The Carl Katz Story - A Man Hunted by the Nazis Long After the Fall of the Third Reich
by Elise Garibaldi
This title was previously available on NetGalley and is now archived.
Pub Date 14 Jul 2021 | Archive Date 17 Aug 2021
A man hunted by the Nazis long after the fall of the Third Reich. In this stranger than fiction true story, Carl Katz contends for survival against a relentless enemy.
In this much anticipated sequel to the bestselling, Roses in a Forbidden Garden: A Holocaust Love Story, Never Enough follows the defiant, German-born, Katz as he navigates Hitler’s Germany. We shadow his harrowing life and death journey—from his years of incarceration, starvation, and torture, to his desperate plays to keep his family safe from the deadly grasp of Hitler’s Final Solution. Forced to make vital decisions at every turn, his unwillingness to succumb sparks outrage and vengeance from his would-be executioners.
With the perpetrators of his past continuously pursuing him, Katz learns that old habits certainly die hard in the Fatherland.
In this rarely before seen glimpse of life in post war Germany, this plot-turning, crime thriller will leave you breathlessly wondering—will justice ever fall on the right side of history?
“The story is wild… [it]sounds like fiction, but it is all true… a reality that might seem too strange and too crazy for us today,” Leo Baeck Institute, New York, & Berlin.
“Meticulously researched and superbly written… an enormously important contribution… [and a] potent antidote to the increasingly prevalent distortion of history…” World Jewish Congress.
Available on NetGalley
Average rating from 3 members
Never Enough by Elise Garibaldi is the story of Carl Katz, a divisive figure whose tireless work for the Jewish community in the German city of Bremen both during and after WW2 is not in doubt. There are,however, those who accuse him of collaboration with the Gestapo to keep himself and his family safe while others perished. While the book is of interest in it's depiction of the Camps and Ghettos the Jews were forced into during the war it also shows the lesser-known side of German after the war when the the judicial system and the police were largely made up of former Nazis. This led to the incredible situation of former Nazi Judges presiding over the trials of those accused of former Nazi soldiers and officials and it was Katz's view that some of these people had scores to settle with him. While I enjoyed the book ,once I realised that Katz inspired extremely polarised views I found it to be very one-sided with the thoughts of Katz's enemies put into their heads by the author,thoughts the complete opposite of what the actual people have said in their books,depositions etc. I enjoyed the book,it's very well-written but I became suspicious of the fictionalised conversations in a non-fiction book,not least on such a controversial figure. It has however sparked an interest in the subject and I'll be reading further on Carl Katz.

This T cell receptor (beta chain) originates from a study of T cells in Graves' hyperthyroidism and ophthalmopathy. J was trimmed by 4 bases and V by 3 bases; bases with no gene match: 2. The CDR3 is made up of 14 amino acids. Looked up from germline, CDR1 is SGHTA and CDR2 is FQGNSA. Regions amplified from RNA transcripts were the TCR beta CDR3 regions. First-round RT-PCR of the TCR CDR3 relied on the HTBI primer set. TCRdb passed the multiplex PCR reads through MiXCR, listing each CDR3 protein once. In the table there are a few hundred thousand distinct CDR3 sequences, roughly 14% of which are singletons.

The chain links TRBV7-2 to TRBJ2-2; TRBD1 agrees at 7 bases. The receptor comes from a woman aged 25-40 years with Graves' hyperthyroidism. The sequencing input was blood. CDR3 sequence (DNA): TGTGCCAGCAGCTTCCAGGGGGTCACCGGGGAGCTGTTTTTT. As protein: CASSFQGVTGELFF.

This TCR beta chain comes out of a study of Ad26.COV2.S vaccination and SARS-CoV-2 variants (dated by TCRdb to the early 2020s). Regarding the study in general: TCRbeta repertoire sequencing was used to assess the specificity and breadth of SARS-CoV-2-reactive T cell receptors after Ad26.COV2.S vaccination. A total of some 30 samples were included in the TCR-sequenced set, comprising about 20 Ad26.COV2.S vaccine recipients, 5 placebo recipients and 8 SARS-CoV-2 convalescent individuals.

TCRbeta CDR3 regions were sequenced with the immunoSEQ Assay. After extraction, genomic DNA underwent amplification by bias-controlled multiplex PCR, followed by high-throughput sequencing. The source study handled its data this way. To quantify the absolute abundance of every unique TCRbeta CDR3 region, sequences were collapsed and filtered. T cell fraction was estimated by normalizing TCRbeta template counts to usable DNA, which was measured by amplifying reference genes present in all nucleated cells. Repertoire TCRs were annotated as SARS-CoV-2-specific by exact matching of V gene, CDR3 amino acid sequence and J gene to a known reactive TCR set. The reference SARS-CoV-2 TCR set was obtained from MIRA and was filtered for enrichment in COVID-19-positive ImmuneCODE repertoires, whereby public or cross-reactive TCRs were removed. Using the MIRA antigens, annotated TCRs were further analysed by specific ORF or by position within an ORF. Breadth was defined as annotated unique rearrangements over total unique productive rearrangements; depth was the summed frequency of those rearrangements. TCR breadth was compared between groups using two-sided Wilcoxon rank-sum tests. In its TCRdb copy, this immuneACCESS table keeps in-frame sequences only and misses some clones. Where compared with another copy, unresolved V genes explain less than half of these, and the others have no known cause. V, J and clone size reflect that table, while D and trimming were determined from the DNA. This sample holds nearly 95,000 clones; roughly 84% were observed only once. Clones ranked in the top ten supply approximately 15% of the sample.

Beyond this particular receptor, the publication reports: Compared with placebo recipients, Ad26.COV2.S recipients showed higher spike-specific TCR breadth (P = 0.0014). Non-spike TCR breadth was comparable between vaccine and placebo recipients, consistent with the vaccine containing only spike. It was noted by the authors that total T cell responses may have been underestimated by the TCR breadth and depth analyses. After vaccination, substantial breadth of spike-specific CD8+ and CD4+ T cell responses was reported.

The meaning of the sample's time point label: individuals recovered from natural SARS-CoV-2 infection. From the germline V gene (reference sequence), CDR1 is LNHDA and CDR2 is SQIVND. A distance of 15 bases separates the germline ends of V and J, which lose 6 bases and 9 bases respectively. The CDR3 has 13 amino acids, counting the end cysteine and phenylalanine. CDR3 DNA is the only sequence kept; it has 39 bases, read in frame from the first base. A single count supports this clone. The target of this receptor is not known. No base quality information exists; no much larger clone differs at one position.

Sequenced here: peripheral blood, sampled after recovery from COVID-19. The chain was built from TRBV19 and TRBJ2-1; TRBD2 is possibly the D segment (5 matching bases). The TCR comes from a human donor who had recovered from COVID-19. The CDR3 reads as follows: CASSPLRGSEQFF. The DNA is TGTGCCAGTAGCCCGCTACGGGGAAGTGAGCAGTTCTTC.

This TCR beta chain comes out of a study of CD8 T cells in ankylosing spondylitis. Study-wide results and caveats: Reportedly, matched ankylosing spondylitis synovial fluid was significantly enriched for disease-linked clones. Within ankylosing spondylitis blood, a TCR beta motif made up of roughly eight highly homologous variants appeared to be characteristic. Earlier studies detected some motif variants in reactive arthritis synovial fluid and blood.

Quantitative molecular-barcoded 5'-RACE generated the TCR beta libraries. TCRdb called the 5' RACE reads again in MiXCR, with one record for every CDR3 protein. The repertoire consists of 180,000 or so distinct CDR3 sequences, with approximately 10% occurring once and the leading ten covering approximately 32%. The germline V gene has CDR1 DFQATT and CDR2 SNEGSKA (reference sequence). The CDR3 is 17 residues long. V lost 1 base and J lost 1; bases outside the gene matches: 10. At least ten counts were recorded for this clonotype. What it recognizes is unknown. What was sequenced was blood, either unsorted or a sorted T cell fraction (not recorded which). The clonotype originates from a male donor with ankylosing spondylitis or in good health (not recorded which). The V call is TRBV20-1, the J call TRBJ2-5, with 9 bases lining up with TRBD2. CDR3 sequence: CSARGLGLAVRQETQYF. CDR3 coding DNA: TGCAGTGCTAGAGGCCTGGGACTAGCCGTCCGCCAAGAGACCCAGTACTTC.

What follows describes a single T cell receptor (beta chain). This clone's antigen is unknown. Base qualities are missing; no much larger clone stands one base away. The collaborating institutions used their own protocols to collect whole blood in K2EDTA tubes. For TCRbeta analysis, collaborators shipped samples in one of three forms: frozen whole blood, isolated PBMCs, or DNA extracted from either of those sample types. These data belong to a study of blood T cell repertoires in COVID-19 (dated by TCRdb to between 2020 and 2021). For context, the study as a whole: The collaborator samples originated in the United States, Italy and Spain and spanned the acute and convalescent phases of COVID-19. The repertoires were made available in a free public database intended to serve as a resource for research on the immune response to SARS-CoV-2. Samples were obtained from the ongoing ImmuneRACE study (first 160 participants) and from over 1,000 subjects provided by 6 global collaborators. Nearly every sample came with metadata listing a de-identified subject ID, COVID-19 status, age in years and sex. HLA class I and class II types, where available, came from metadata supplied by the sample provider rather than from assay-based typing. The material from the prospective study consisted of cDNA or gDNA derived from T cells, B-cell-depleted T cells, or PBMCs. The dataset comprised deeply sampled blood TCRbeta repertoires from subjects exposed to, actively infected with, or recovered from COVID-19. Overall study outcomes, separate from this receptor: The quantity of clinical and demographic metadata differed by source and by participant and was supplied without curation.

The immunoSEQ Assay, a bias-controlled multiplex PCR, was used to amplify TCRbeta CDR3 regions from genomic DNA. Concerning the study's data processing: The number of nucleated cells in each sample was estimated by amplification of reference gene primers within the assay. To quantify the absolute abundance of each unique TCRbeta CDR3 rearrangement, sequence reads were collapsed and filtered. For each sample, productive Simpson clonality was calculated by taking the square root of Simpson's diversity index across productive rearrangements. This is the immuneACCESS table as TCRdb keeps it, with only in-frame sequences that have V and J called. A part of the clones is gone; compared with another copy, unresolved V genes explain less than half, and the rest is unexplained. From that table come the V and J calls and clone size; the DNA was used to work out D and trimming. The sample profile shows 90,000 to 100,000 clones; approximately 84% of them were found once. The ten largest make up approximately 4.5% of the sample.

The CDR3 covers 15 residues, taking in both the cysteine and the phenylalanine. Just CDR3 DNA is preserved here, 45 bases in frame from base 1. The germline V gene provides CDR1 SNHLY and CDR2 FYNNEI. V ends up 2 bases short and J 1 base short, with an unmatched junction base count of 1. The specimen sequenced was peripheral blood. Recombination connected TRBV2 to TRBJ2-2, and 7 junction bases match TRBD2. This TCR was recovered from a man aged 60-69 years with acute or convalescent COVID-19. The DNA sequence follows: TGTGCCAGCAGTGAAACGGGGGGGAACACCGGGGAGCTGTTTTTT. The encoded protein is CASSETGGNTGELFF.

One if the best books I've read this year. It captivated me from the beginning and as the events happened I felt every emotion the characters felt (except Nette because he's a prick).
Never Enough, the Carl Katz story, by Elise Garibaldi, Katz’ great granddaughter, is a remarkable nonfiction story that sheds light on the difficulties of the post-WW2 years in Germany. Told in two timelines, we readers get the story of Carl Katz and his family of Bremen, Germany, from Kristallnacht, through the deportations to the camps in the East, to the bitter years of survival, and Katz’ return with his daughter to Bremen where, with the defeat of Nazi Germany, he sought to rebuild the centuries-old Jewish community. The other timeline which alternates in chapters throughout the book with the Holocaust timeline gives the reader post-war Germany where, although many upper Nazis were tried at Nuremberg, many who delighted in their persecution of Jews survived and were surprisingly made a part of the new postwar Germany as the international focus turned to fighting Communism and the Red menace. Some who survived the war and were guilty of Nazi collaboration turned against the surviving Jews such as Katz and used the judicial system to attack Katz and brand him a collaborator too, though one who was marched off to the death camps and barely survived. The deNazifaction of Germany was not thorough and many endured despite their crimes against humanity to rebuild new lives casting off their rotten skins. What makes this book so powerfully told is that it reads more like a novel than like a history book and personalizes everything that happened to Katz and those around him. Indeed, the shock value of the Holocaust never ceases and, when you hear about how the Aryan wife of a Jewish man turned on him when the Nazis began thei reign of terror, having him sign over everything to her and then divorcing him and throwing him out on the street, you begin to realize how widespread the Nazi terror was and how, in the face of the powerful, few had courage or conviction to stand up to them and the Jews were left, unarmed and alone, in the midst of Nazi evil.